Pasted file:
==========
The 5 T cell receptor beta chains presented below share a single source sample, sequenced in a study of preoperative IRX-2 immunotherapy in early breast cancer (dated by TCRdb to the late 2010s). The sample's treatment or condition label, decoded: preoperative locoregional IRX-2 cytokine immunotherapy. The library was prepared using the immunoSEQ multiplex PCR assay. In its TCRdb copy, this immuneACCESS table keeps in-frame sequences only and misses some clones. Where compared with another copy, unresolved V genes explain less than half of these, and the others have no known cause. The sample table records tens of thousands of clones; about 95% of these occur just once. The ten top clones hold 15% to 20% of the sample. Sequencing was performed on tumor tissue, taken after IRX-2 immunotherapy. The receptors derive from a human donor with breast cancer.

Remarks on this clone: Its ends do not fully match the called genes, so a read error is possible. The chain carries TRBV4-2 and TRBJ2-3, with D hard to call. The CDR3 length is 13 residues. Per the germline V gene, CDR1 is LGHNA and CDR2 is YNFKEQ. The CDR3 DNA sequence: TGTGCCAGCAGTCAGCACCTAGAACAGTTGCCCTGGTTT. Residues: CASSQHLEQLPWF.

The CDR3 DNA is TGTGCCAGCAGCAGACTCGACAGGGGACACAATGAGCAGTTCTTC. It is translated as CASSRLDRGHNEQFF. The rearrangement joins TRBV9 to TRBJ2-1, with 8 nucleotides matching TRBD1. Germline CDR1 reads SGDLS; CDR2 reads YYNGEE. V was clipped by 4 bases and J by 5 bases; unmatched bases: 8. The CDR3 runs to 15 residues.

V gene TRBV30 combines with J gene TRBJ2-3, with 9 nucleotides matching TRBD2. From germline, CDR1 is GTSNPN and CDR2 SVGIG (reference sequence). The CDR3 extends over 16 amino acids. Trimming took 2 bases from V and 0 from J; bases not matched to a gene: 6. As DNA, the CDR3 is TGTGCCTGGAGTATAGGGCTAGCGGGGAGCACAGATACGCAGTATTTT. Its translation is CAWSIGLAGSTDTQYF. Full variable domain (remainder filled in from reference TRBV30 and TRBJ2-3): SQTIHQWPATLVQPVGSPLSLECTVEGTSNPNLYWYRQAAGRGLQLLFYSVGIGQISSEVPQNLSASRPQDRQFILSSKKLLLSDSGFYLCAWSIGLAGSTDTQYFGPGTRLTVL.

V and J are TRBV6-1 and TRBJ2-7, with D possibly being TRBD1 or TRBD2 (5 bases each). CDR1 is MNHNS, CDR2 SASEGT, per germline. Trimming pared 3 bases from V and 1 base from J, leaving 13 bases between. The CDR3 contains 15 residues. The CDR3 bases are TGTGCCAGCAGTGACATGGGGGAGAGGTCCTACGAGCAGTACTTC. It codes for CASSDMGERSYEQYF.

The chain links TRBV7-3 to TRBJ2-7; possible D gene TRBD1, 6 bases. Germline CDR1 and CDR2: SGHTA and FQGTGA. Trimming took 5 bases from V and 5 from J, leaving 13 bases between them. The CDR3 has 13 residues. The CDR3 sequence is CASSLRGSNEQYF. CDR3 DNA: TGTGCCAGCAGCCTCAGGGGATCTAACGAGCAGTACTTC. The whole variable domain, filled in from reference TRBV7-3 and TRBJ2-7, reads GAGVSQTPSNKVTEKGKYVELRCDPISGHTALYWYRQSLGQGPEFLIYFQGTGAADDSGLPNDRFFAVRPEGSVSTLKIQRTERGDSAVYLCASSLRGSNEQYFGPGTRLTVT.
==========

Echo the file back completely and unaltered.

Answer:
The 5 T cell receptor beta chains presented below share a single source sample, sequenced in a study of preoperative IRX-2 immunotherapy in early breast cancer (dated by TCRdb to the late 2010s). The sample's treatment or condition label, decoded: preoperative locoregional IRX-2 cytokine immunotherapy. The library was prepared using the immunoSEQ multiplex PCR assay. In its TCRdb copy, this immuneACCESS table keeps in-frame sequences only and misses some clones. Where compared with another copy, unresolved V genes explain less than half of these, and the others have no known cause. The sample table records tens of thousands of clones; about 95% of these occur just once. The ten top clones hold 15% to 20% of the sample. Sequencing was performed on tumor tissue, taken after IRX-2 immunotherapy. The receptors derive from a human donor with breast cancer.

Remarks on this clone: Its ends do not fully match the called genes, so a read error is possible. The chain carries TRBV4-2 and TRBJ2-3, with D hard to call. The CDR3 length is 13 residues. Per the germline V gene, CDR1 is LGHNA and CDR2 is YNFKEQ. The CDR3 DNA sequence: TGTGCCAGCAGTCAGCACCTAGAACAGTTGCCCTGGTTT. Residues: CASSQHLEQLPWF.

The CDR3 DNA is TGTGCCAGCAGCAGACTCGACAGGGGACACAATGAGCAGTTCTTC. It is translated as CASSRLDRGHNEQFF. The rearrangement joins TRBV9 to TRBJ2-1, with 8 nucleotides matching TRBD1. Germline CDR1 reads SGDLS; CDR2 reads YYNGEE. V was clipped by 4 bases and J by 5 bases; unmatched bases: 8. The CDR3 runs to 15 residues.

V gene TRBV30 combines with J gene TRBJ2-3, with 9 nucleotides matching TRBD2. From germline, CDR1 is GTSNPN and CDR2 SVGIG (reference sequence). The CDR3 extends over 16 amino acids. Trimming took 2 bases from V and 0 from J; bases not matched to a gene: 6. As DNA, the CDR3 is TGTGCCTGGAGTATAGGGCTAGCGGGGAGCACAGATACGCAGTATTTT. Its translation is CAWSIGLAGSTDTQYF. Full variable domain (remainder filled in from reference TRBV30 and TRBJ2-3): SQTIHQWPATLVQPVGSPLSLECTVEGTSNPNLYWYRQAAGRGLQLLFYSVGIGQISSEVPQNLSASRPQDRQFILSSKKLLLSDSGFYLCAWSIGLAGSTDTQYFGPGTRLTVL.

V and J are TRBV6-1 and TRBJ2-7, with D possibly being TRBD1 or TRBD2 (5 bases each). CDR1 is MNHNS, CDR2 SASEGT, per germline. Trimming pared 3 bases from V and 1 base from J, leaving 13 bases between. The CDR3 contains 15 residues. The CDR3 bases are TGTGCCAGCAGTGACATGGGGGAGAGGTCCTACGAGCAGTACTTC. It codes for CASSDMGERSYEQYF.

The chain links TRBV7-3 to TRBJ2-7; possible D gene TRBD1, 6 bases. Germline CDR1 and CDR2: SGHTA and FQGTGA. Trimming took 5 bases from V and 5 from J, leaving 13 bases between them. The CDR3 has 13 residues. The CDR3 sequence is CASSLRGSNEQYF. CDR3 DNA: TGTGCCAGCAGCCTCAGGGGATCTAACGAGCAGTACTTC. The whole variable domain, filled in from reference TRBV7-3 and TRBJ2-7, reads GAGVSQTPSNKVTEKGKYVELRCDPISGHTALYWYRQSLGQGPEFLIYFQGTGAADDSGLPNDRFFAVRPEGSVSTLKIQRTERGDSAVYLCASSLRGSNEQYFGPGTRLTVT.